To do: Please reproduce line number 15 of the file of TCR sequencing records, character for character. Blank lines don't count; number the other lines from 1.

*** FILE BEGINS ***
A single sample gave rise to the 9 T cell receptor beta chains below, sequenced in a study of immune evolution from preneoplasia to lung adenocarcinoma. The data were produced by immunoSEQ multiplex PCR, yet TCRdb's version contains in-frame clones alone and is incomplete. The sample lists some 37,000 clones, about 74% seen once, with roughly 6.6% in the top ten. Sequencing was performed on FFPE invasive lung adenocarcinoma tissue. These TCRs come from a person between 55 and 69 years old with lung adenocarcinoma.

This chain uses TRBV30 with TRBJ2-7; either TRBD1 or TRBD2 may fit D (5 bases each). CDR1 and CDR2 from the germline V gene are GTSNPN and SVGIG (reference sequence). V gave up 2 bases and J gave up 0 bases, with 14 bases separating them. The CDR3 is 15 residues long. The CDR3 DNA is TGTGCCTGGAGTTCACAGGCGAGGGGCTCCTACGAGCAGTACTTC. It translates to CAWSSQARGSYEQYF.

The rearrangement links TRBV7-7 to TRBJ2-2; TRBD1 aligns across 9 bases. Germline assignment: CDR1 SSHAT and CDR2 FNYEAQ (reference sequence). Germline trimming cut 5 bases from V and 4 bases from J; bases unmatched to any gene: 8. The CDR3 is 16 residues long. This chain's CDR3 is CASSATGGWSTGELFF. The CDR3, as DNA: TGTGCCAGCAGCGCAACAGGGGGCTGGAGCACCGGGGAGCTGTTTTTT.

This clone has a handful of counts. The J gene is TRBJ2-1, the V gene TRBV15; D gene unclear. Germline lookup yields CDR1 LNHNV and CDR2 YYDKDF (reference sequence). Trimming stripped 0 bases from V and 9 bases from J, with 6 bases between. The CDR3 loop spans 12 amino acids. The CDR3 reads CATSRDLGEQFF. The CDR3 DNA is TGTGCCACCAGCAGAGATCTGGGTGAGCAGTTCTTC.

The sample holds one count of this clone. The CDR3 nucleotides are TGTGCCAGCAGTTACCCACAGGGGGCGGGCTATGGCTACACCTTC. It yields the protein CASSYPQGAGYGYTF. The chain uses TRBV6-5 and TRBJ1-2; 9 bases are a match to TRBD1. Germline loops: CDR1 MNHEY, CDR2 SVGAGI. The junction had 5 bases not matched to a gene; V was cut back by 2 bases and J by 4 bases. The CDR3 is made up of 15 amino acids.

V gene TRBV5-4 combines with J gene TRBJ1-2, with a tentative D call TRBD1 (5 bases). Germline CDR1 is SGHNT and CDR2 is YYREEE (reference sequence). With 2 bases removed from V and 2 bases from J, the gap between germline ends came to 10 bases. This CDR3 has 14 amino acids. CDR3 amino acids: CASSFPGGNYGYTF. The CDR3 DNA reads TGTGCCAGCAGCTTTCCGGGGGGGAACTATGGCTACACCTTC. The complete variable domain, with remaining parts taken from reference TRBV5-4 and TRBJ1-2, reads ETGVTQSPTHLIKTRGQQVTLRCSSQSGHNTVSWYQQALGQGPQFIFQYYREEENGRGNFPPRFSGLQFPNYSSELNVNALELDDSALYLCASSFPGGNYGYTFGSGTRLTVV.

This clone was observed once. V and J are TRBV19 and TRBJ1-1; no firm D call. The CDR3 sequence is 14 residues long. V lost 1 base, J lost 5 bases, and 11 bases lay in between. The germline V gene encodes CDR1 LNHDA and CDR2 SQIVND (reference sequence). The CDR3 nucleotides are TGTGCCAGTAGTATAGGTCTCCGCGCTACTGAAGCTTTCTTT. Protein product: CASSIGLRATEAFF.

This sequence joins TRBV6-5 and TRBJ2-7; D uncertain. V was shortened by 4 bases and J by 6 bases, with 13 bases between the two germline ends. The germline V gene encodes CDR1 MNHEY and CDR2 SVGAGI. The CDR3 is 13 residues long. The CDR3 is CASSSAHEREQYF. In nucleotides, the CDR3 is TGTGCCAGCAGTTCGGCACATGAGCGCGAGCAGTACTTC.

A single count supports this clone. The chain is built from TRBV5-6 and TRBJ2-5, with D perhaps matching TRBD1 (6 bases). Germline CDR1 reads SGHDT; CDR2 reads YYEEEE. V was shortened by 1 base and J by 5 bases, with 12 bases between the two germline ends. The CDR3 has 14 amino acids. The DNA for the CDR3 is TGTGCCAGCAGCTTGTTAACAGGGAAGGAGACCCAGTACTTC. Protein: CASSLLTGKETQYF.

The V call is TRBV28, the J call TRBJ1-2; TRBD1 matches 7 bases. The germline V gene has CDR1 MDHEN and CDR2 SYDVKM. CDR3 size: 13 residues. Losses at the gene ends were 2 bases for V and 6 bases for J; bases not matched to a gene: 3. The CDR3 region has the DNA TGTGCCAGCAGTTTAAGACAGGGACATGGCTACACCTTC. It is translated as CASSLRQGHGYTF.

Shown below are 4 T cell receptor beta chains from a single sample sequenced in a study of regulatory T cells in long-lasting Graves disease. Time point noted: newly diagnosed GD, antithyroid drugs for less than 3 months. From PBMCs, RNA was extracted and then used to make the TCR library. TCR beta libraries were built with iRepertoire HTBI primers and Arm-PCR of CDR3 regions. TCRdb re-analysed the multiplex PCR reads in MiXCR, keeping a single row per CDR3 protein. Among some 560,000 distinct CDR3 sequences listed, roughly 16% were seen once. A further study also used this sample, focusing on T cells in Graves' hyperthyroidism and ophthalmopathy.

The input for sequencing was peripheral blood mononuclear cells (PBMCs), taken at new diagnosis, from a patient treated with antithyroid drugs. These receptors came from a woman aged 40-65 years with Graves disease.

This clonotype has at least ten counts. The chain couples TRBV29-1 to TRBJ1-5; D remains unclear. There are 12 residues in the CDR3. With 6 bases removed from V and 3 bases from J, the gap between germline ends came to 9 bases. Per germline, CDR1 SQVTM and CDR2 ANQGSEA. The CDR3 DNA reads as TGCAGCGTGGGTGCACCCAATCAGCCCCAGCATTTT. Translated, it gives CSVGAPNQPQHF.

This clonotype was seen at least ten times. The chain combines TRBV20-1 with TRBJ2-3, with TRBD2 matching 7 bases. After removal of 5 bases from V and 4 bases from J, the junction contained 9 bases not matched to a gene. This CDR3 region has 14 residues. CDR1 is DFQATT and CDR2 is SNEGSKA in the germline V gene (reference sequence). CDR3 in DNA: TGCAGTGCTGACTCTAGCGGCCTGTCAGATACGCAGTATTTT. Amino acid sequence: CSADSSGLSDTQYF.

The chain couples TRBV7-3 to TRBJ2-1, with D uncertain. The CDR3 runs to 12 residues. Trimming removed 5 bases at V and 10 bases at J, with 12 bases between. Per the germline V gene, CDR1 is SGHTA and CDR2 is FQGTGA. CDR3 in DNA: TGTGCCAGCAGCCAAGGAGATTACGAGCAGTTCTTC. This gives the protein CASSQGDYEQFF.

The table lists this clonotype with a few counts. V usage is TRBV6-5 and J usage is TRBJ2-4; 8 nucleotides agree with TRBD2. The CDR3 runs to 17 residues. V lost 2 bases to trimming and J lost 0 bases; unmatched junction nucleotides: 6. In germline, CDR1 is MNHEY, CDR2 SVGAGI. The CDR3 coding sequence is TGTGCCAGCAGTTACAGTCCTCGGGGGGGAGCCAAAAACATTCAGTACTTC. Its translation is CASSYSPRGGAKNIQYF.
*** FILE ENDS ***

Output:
The chain couples TRBV7-3 to TRBJ2-1, with D uncertain. The CDR3 runs to 12 residues. Trimming removed 5 bases at V and 10 bases at J, with 12 bases between. Per the germline V gene, CDR1 is SGHTA and CDR2 is FQGTGA. CDR3 in DNA: TGTGCCAGCAGCCAAGGAGATTACGAGCAGTTCTTC. This gives the protein CASSQGDYEQFF.